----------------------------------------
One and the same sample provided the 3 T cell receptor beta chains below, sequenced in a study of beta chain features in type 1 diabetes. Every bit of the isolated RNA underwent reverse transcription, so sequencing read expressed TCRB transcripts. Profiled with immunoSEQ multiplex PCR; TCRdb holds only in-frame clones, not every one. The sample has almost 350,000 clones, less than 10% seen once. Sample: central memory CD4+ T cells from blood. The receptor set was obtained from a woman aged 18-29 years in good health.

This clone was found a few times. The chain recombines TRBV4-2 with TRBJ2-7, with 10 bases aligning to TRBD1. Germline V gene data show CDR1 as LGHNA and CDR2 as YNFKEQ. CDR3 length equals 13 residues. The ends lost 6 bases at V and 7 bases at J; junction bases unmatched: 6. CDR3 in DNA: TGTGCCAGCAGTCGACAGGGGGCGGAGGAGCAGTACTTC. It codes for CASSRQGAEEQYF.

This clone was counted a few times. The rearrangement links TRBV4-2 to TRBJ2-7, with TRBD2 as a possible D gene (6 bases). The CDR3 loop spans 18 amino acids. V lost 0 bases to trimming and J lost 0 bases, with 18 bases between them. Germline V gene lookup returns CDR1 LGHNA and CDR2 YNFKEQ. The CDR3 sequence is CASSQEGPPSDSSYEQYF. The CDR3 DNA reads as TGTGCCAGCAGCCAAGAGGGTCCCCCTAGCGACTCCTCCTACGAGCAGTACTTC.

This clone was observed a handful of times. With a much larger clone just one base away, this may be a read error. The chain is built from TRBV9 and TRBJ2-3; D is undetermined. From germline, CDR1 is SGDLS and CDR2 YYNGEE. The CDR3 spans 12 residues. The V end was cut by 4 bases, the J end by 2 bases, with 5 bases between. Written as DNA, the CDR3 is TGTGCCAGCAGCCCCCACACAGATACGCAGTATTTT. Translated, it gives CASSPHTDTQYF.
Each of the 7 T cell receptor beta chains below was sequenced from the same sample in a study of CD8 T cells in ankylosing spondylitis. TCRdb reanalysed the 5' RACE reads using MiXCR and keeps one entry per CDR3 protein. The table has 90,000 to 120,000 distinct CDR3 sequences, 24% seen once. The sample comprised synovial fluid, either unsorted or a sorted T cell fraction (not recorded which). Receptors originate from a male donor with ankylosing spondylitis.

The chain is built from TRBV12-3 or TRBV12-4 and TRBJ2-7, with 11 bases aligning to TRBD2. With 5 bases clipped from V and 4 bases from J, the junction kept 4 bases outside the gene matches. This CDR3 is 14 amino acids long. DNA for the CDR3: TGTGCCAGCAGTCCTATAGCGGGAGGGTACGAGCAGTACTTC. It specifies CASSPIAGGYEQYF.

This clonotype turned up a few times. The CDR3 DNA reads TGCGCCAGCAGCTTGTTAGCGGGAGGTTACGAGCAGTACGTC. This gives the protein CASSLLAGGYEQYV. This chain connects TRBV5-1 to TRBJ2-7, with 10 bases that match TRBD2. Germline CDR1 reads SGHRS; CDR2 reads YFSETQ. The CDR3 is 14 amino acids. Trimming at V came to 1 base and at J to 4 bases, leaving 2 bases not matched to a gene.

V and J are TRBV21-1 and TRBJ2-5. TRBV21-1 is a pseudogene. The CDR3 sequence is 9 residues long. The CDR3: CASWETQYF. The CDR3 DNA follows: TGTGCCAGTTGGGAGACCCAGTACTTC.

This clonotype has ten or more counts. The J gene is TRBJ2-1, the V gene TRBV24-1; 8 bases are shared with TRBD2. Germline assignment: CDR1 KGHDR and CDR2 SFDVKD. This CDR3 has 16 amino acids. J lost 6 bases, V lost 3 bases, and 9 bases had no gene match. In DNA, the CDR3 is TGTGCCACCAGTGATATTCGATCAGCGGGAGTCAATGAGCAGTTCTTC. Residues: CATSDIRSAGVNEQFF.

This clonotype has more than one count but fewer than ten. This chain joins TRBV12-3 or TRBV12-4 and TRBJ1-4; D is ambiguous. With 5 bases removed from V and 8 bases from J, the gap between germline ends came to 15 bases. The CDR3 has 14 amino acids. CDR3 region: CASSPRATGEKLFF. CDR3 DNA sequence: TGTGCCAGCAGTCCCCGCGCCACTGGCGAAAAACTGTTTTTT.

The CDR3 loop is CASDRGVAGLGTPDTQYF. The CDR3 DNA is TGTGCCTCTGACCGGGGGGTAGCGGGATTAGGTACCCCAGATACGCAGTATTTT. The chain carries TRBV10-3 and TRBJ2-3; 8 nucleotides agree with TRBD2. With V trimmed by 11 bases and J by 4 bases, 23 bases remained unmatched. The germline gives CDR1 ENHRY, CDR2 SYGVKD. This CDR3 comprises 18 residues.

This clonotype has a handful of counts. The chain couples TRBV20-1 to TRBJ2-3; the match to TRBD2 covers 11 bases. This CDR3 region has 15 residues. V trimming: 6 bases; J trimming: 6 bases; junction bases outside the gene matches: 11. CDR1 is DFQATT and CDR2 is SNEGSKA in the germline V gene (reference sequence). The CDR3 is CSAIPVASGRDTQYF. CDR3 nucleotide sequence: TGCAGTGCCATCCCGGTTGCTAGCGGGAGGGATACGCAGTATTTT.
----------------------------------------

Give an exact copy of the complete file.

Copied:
One and the same sample provided the 3 T cell receptor beta chains below, sequenced in a study of beta chain features in type 1 diabetes. Every bit of the isolated RNA underwent reverse transcription, so sequencing read expressed TCRB transcripts. Profiled with immunoSEQ multiplex PCR; TCRdb holds only in-frame clones, not every one. The sample has almost 350,000 clones, less than 10% seen once. Sample: central memory CD4+ T cells from blood. The receptor set was obtained from a woman aged 18-29 years in good health.

This clone was found a few times. The chain recombines TRBV4-2 with TRBJ2-7, with 10 bases aligning to TRBD1. Germline V gene data show CDR1 as LGHNA and CDR2 as YNFKEQ. CDR3 length equals 13 residues. The ends lost 6 bases at V and 7 bases at J; junction bases unmatched: 6. CDR3 in DNA: TGTGCCAGCAGTCGACAGGGGGCGGAGGAGCAGTACTTC. It codes for CASSRQGAEEQYF.

This clone was counted a few times. The rearrangement links TRBV4-2 to TRBJ2-7, with TRBD2 as a possible D gene (6 bases). The CDR3 loop spans 18 amino acids. V lost 0 bases to trimming and J lost 0 bases, with 18 bases between them. Germline V gene lookup returns CDR1 LGHNA and CDR2 YNFKEQ. The CDR3 sequence is CASSQEGPPSDSSYEQYF. The CDR3 DNA reads as TGTGCCAGCAGCCAAGAGGGTCCCCCTAGCGACTCCTCCTACGAGCAGTACTTC.

This clone was observed a handful of times. With a much larger clone just one base away, this may be a read error. The chain is built from TRBV9 and TRBJ2-3; D is undetermined. From germline, CDR1 is SGDLS and CDR2 YYNGEE. The CDR3 spans 12 residues. The V end was cut by 4 bases, the J end by 2 bases, with 5 bases between. Written as DNA, the CDR3 is TGTGCCAGCAGCCCCCACACAGATACGCAGTATTTT. Translated, it gives CASSPHTDTQYF.
Each of the 7 T cell receptor beta chains below was sequenced from the same sample in a study of CD8 T cells in ankylosing spondylitis. TCRdb reanalysed the 5' RACE reads using MiXCR and keeps one entry per CDR3 protein. The table has 90,000 to 120,000 distinct CDR3 sequences, 24% seen once. The sample comprised synovial fluid, either unsorted or a sorted T cell fraction (not recorded which). Receptors originate from a male donor with ankylosing spondylitis.

The chain is built from TRBV12-3 or TRBV12-4 and TRBJ2-7, with 11 bases aligning to TRBD2. With 5 bases clipped from V and 4 bases from J, the junction kept 4 bases outside the gene matches. This CDR3 is 14 amino acids long. DNA for the CDR3: TGTGCCAGCAGTCCTATAGCGGGAGGGTACGAGCAGTACTTC. It specifies CASSPIAGGYEQYF.

This clonotype turned up a few times. The CDR3 DNA reads TGCGCCAGCAGCTTGTTAGCGGGAGGTTACGAGCAGTACGTC. This gives the protein CASSLLAGGYEQYV. This chain connects TRBV5-1 to TRBJ2-7, with 10 bases that match TRBD2. Germline CDR1 reads SGHRS; CDR2 reads YFSETQ. The CDR3 is 14 amino acids. Trimming at V came to 1 base and at J to 4 bases, leaving 2 bases not matched to a gene.

V and J are TRBV21-1 and TRBJ2-5. TRBV21-1 is a pseudogene. The CDR3 sequence is 9 residues long. The CDR3: CASWETQYF. The CDR3 DNA follows: TGTGCCAGTTGGGAGACCCAGTACTTC.

This clonotype has ten or more counts. The J gene is TRBJ2-1, the V gene TRBV24-1; 8 bases are shared with TRBD2. Germline assignment: CDR1 KGHDR and CDR2 SFDVKD. This CDR3 has 16 amino acids. J lost 6 bases, V lost 3 bases, and 9 bases had no gene match. In DNA, the CDR3 is TGTGCCACCAGTGATATTCGATCAGCGGGAGTCAATGAGCAGTTCTTC. Residues: CATSDIRSAGVNEQFF.

This clonotype has more than one count but fewer than ten. This chain joins TRBV12-3 or TRBV12-4 and TRBJ1-4; D is ambiguous. With 5 bases removed from V and 8 bases from J, the gap between germline ends came to 15 bases. The CDR3 has 14 amino acids. CDR3 region: CASSPRATGEKLFF. CDR3 DNA sequence: TGTGCCAGCAGTCCCCGCGCCACTGGCGAAAAACTGTTTTTT.

The CDR3 loop is CASDRGVAGLGTPDTQYF. The CDR3 DNA is TGTGCCTCTGACCGGGGGGTAGCGGGATTAGGTACCCCAGATACGCAGTATTTT. The chain carries TRBV10-3 and TRBJ2-3; 8 nucleotides agree with TRBD2. With V trimmed by 11 bases and J by 4 bases, 23 bases remained unmatched. The germline gives CDR1 ENHRY, CDR2 SYGVKD. This CDR3 comprises 18 residues.

This clonotype has a handful of counts. The chain couples TRBV20-1 to TRBJ2-3; the match to TRBD2 covers 11 bases. This CDR3 region has 15 residues. V trimming: 6 bases; J trimming: 6 bases; junction bases outside the gene matches: 11. CDR1 is DFQATT and CDR2 is SNEGSKA in the germline V gene (reference sequence). The CDR3 is CSAIPVASGRDTQYF. CDR3 nucleotide sequence: TGCAGTGCCATCCCGGTTGCTAGCGGGAGGGATACGCAGTATTTT.